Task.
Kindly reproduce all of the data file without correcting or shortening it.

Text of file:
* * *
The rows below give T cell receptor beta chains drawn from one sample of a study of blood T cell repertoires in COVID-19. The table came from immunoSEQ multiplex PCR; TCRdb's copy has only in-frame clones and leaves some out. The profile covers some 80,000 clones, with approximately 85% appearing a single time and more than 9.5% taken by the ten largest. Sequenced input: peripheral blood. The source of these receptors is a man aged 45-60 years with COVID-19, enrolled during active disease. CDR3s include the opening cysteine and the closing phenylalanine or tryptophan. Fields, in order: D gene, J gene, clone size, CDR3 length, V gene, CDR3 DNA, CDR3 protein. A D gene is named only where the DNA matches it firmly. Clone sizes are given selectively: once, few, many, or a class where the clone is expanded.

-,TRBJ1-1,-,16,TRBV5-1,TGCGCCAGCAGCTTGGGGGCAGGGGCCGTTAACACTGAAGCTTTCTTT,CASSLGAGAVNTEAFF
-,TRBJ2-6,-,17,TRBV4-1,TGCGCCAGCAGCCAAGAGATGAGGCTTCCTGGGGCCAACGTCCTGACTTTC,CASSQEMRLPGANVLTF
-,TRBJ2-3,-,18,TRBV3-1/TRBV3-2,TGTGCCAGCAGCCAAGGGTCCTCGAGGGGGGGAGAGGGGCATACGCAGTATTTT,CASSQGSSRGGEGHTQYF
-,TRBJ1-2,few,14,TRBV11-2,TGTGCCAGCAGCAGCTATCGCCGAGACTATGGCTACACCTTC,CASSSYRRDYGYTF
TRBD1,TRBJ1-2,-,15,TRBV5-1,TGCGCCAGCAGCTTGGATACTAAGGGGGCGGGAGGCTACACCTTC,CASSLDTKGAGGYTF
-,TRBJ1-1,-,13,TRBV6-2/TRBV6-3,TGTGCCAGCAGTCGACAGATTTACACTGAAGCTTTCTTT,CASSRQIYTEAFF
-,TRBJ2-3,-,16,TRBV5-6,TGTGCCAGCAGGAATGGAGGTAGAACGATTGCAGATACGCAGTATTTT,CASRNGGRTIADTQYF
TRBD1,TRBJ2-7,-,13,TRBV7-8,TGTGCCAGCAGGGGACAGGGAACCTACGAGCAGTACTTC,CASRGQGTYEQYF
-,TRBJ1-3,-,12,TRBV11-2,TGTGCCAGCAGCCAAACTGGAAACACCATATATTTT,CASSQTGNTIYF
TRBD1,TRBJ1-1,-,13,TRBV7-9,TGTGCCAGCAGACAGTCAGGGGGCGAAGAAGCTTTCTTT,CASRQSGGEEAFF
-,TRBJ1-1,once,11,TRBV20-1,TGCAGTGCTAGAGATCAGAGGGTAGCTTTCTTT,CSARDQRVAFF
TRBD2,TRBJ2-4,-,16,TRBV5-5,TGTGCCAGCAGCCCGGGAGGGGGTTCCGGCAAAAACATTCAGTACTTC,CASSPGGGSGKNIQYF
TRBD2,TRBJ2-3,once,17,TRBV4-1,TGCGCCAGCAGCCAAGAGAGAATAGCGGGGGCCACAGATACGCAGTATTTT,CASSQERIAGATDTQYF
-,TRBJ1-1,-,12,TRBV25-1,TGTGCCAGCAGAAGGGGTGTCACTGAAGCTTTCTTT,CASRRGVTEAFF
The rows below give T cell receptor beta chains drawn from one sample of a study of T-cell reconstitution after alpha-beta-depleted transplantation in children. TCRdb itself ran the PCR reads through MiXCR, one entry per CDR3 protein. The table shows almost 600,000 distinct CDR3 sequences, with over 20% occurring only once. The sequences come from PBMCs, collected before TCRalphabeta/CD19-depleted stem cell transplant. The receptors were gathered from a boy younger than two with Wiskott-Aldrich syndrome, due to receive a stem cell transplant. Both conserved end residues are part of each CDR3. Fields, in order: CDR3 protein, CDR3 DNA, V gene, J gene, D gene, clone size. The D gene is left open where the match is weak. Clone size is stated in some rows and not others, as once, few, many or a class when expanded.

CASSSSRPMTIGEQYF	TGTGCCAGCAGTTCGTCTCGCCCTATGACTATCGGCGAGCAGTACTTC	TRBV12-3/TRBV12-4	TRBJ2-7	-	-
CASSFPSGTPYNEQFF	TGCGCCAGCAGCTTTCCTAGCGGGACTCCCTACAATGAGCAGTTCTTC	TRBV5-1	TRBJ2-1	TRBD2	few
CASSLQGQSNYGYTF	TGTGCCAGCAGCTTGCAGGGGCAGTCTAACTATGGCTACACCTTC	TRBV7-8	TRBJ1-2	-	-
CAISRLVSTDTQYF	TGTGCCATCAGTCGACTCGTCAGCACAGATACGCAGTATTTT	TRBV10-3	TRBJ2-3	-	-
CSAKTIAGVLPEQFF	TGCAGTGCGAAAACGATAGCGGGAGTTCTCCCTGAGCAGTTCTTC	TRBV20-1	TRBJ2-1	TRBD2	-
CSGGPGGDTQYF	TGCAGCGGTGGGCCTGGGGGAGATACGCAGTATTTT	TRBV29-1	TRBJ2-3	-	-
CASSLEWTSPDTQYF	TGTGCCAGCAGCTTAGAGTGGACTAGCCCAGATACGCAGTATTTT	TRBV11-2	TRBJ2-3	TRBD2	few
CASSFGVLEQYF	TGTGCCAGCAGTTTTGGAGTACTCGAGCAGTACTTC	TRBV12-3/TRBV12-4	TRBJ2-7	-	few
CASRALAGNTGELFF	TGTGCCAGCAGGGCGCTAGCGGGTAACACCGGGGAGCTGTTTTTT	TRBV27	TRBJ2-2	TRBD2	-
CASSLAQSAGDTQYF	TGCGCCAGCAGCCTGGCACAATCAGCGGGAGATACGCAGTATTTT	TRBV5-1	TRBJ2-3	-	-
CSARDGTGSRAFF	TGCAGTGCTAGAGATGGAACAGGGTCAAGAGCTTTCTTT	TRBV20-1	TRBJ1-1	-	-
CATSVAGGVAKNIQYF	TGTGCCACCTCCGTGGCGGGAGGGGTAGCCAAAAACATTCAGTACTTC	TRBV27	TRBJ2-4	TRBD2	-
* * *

The rows below give T cell receptor beta chains drawn from one sample of a study of blood T cell repertoires in COVID-19. The table came from immunoSEQ multiplex PCR; TCRdb's copy has only in-frame clones and leaves some out. The profile covers some 80,000 clones, with approximately 85% appearing a single time and more than 9.5% taken by the ten largest. Sequenced input: peripheral blood. The source of these receptors is a man aged 45-60 years with COVID-19, enrolled during active disease. CDR3s include the opening cysteine and the closing phenylalanine or tryptophan. Fields, in order: D gene, J gene, clone size, CDR3 length, V gene, CDR3 DNA, CDR3 protein. A D gene is named only where the DNA matches it firmly. Clone sizes are given selectively: once, few, many, or a class where the clone is expanded.

-,TRBJ1-1,-,16,TRBV5-1,TGCGCCAGCAGCTTGGGGGCAGGGGCCGTTAACACTGAAGCTTTCTTT,CASSLGAGAVNTEAFF
-,TRBJ2-6,-,17,TRBV4-1,TGCGCCAGCAGCCAAGAGATGAGGCTTCCTGGGGCCAACGTCCTGACTTTC,CASSQEMRLPGANVLTF
-,TRBJ2-3,-,18,TRBV3-1/TRBV3-2,TGTGCCAGCAGCCAAGGGTCCTCGAGGGGGGGAGAGGGGCATACGCAGTATTTT,CASSQGSSRGGEGHTQYF
-,TRBJ1-2,few,14,TRBV11-2,TGTGCCAGCAGCAGCTATCGCCGAGACTATGGCTACACCTTC,CASSSYRRDYGYTF
TRBD1,TRBJ1-2,-,15,TRBV5-1,TGCGCCAGCAGCTTGGATACTAAGGGGGCGGGAGGCTACACCTTC,CASSLDTKGAGGYTF
-,TRBJ1-1,-,13,TRBV6-2/TRBV6-3,TGTGCCAGCAGTCGACAGATTTACACTGAAGCTTTCTTT,CASSRQIYTEAFF
-,TRBJ2-3,-,16,TRBV5-6,TGTGCCAGCAGGAATGGAGGTAGAACGATTGCAGATACGCAGTATTTT,CASRNGGRTIADTQYF
TRBD1,TRBJ2-7,-,13,TRBV7-8,TGTGCCAGCAGGGGACAGGGAACCTACGAGCAGTACTTC,CASRGQGTYEQYF
-,TRBJ1-3,-,12,TRBV11-2,TGTGCCAGCAGCCAAACTGGAAACACCATATATTTT,CASSQTGNTIYF
TRBD1,TRBJ1-1,-,13,TRBV7-9,TGTGCCAGCAGACAGTCAGGGGGCGAAGAAGCTTTCTTT,CASRQSGGEEAFF
-,TRBJ1-1,once,11,TRBV20-1,TGCAGTGCTAGAGATCAGAGGGTAGCTTTCTTT,CSARDQRVAFF
TRBD2,TRBJ2-4,-,16,TRBV5-5,TGTGCCAGCAGCCCGGGAGGGGGTTCCGGCAAAAACATTCAGTACTTC,CASSPGGGSGKNIQYF
TRBD2,TRBJ2-3,once,17,TRBV4-1,TGCGCCAGCAGCCAAGAGAGAATAGCGGGGGCCACAGATACGCAGTATTTT,CASSQERIAGATDTQYF
-,TRBJ1-1,-,12,TRBV25-1,TGTGCCAGCAGAAGGGGTGTCACTGAAGCTTTCTTT,CASRRGVTEAFF
The rows below give T cell receptor beta chains drawn from one sample of a study of T-cell reconstitution after alpha-beta-depleted transplantation in children. TCRdb itself ran the PCR reads through MiXCR, one entry per CDR3 protein. The table shows almost 600,000 distinct CDR3 sequences, with over 20% occurring only once. The sequences come from PBMCs, collected before TCRalphabeta/CD19-depleted stem cell transplant. The receptors were gathered from a boy younger than two with Wiskott-Aldrich syndrome, due to receive a stem cell transplant. Both conserved end residues are part of each CDR3. Fields, in order: CDR3 protein, CDR3 DNA, V gene, J gene, D gene, clone size. The D gene is left open where the match is weak. Clone size is stated in some rows and not others, as once, few, many or a class when expanded.

CASSSSRPMTIGEQYF	TGTGCCAGCAGTTCGTCTCGCCCTATGACTATCGGCGAGCAGTACTTC	TRBV12-3/TRBV12-4	TRBJ2-7	-	-
CASSFPSGTPYNEQFF	TGCGCCAGCAGCTTTCCTAGCGGGACTCCCTACAATGAGCAGTTCTTC	TRBV5-1	TRBJ2-1	TRBD2	few
CASSLQGQSNYGYTF	TGTGCCAGCAGCTTGCAGGGGCAGTCTAACTATGGCTACACCTTC	TRBV7-8	TRBJ1-2	-	-
CAISRLVSTDTQYF	TGTGCCATCAGTCGACTCGTCAGCACAGATACGCAGTATTTT	TRBV10-3	TRBJ2-3	-	-
CSAKTIAGVLPEQFF	TGCAGTGCGAAAACGATAGCGGGAGTTCTCCCTGAGCAGTTCTTC	TRBV20-1	TRBJ2-1	TRBD2	-
CSGGPGGDTQYF	TGCAGCGGTGGGCCTGGGGGAGATACGCAGTATTTT	TRBV29-1	TRBJ2-3	-	-
CASSLEWTSPDTQYF	TGTGCCAGCAGCTTAGAGTGGACTAGCCCAGATACGCAGTATTTT	TRBV11-2	TRBJ2-3	TRBD2	few
CASSFGVLEQYF	TGTGCCAGCAGTTTTGGAGTACTCGAGCAGTACTTC	TRBV12-3/TRBV12-4	TRBJ2-7	-	few
CASRALAGNTGELFF	TGTGCCAGCAGGGCGCTAGCGGGTAACACCGGGGAGCTGTTTTTT	TRBV27	TRBJ2-2	TRBD2	-
CASSLAQSAGDTQYF	TGCGCCAGCAGCCTGGCACAATCAGCGGGAGATACGCAGTATTTT	TRBV5-1	TRBJ2-3	-	-
CSARDGTGSRAFF	TGCAGTGCTAGAGATGGAACAGGGTCAAGAGCTTTCTTT	TRBV20-1	TRBJ1-1	-	-
CATSVAGGVAKNIQYF	TGTGCCACCTCCGTGGCGGGAGGGGTAGCCAAAAACATTCAGTACTTC	TRBV27	TRBJ2-4	TRBD2	-